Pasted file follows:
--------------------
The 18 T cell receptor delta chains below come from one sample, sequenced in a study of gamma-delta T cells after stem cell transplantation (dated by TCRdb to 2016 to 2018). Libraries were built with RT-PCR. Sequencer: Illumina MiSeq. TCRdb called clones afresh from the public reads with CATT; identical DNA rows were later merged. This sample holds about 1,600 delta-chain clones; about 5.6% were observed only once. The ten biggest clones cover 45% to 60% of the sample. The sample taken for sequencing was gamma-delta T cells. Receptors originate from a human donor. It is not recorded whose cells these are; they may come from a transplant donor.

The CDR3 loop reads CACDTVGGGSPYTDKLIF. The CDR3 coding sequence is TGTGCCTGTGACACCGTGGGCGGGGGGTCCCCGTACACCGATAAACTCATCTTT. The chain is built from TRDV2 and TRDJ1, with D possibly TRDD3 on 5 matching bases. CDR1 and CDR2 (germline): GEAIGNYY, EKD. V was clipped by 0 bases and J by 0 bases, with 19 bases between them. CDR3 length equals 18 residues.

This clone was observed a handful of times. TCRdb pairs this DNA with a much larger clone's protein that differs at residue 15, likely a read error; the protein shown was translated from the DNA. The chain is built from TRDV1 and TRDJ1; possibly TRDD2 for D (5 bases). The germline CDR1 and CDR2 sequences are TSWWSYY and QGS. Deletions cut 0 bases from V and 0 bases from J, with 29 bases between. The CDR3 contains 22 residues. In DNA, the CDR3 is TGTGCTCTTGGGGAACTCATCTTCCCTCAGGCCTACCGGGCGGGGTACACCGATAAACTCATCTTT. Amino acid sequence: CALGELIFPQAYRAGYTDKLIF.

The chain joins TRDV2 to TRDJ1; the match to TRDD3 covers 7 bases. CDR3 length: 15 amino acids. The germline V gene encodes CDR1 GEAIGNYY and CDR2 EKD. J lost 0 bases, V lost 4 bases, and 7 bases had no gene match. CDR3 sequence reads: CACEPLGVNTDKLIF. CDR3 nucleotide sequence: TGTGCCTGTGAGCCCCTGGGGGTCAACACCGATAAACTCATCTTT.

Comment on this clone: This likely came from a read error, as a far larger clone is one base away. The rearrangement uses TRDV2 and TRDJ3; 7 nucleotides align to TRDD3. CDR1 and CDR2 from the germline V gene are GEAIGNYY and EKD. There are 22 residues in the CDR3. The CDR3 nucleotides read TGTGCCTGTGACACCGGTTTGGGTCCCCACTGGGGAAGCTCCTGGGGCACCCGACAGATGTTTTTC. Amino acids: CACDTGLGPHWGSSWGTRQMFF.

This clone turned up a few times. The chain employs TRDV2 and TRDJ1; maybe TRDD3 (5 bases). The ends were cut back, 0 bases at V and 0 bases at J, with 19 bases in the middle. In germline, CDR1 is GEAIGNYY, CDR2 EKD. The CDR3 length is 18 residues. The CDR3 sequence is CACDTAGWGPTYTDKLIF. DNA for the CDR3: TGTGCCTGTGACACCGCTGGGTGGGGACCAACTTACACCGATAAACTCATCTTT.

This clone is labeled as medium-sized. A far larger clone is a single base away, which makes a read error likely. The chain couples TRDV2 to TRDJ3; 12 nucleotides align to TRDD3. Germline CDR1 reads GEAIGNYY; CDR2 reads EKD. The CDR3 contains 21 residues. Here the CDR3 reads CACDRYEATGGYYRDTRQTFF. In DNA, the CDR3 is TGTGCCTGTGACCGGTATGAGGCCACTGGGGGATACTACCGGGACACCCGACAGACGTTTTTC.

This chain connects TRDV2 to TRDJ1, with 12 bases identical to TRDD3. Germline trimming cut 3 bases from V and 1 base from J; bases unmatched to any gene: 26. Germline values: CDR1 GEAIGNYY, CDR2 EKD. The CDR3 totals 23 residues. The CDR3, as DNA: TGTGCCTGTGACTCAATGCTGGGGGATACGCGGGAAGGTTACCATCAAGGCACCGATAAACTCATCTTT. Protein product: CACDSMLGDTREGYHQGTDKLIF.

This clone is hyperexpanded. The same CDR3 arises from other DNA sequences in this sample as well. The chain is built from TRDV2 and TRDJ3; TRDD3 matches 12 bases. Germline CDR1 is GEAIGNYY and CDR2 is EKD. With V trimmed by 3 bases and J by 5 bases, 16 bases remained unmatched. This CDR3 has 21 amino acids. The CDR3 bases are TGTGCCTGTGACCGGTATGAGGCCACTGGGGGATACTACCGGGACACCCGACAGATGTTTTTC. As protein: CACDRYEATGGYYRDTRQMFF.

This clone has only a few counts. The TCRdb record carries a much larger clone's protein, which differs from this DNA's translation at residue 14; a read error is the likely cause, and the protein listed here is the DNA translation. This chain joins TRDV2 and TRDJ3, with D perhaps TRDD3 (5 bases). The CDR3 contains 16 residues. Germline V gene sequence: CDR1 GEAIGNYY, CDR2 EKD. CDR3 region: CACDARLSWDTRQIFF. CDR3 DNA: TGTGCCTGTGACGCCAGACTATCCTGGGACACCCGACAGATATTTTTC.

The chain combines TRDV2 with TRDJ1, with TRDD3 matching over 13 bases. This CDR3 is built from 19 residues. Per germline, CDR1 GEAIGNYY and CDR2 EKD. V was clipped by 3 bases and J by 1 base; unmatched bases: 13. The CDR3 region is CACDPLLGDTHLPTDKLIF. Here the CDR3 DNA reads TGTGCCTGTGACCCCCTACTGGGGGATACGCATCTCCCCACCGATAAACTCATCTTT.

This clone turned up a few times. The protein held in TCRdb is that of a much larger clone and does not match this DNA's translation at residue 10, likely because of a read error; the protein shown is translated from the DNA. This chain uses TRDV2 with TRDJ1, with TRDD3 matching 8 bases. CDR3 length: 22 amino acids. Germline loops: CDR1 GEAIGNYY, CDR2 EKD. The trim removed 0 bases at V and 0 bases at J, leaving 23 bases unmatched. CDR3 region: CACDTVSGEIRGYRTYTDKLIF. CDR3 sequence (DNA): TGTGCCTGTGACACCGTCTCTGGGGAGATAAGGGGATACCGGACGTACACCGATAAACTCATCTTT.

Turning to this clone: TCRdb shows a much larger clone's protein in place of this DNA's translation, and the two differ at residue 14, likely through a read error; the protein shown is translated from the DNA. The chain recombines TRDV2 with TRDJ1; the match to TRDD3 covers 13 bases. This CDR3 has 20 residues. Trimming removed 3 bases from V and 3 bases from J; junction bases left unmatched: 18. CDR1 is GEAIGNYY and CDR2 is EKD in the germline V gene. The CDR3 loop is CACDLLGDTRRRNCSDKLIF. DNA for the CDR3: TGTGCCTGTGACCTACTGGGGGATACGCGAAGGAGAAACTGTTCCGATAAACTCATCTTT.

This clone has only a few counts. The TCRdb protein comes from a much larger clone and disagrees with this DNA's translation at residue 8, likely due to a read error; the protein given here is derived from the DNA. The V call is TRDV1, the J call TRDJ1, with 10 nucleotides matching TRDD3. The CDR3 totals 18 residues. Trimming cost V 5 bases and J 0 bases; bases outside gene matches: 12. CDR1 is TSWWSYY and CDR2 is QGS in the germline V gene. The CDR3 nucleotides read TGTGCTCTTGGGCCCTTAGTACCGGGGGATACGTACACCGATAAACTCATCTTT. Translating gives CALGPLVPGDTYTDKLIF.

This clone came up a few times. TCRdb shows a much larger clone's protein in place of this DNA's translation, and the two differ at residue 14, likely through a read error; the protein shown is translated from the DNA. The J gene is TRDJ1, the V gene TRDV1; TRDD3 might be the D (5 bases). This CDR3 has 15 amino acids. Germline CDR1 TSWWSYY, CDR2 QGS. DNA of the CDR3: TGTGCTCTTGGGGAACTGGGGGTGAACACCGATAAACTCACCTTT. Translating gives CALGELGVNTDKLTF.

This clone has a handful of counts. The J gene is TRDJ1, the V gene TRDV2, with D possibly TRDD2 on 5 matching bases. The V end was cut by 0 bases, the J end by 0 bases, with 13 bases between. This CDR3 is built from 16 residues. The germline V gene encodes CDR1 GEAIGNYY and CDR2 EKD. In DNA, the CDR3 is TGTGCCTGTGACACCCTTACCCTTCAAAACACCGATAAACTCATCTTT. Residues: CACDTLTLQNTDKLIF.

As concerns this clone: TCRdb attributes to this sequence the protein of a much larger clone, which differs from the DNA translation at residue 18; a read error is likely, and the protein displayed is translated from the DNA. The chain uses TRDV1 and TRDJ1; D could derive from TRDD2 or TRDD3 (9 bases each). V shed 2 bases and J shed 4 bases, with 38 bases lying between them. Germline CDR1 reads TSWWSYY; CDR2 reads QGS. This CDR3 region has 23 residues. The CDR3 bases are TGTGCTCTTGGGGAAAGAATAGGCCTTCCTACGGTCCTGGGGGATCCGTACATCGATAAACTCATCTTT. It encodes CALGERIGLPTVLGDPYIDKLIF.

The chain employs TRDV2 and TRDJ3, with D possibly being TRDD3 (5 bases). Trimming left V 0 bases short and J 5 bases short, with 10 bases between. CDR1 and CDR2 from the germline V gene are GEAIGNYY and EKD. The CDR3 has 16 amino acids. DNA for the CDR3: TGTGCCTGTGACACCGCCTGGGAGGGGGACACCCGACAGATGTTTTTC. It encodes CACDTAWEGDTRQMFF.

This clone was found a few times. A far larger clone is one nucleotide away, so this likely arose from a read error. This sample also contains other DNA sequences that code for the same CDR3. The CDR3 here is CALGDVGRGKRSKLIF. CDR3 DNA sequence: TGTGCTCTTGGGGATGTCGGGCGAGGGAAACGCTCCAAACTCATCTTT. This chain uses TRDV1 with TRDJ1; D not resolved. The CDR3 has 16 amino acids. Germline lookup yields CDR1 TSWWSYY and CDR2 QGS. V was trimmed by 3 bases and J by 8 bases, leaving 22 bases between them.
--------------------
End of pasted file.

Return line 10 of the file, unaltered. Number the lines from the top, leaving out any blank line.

This clone has only a few counts. The TCRdb record carries a much larger clone's protein, which differs from this DNA's translation at residue 14; a read error is the likely cause, and the protein listed here is the DNA translation. This chain joins TRDV2 and TRDJ3, with D perhaps TRDD3 (5 bases). The CDR3 contains 16 residues. Germline V gene sequence: CDR1 GEAIGNYY, CDR2 EKD. CDR3 region: CACDARLSWDTRQIFF. CDR3 DNA: TGTGCCTGTGACGCCAGACTATCCTGGGACACCCGACAGATATTTTTC.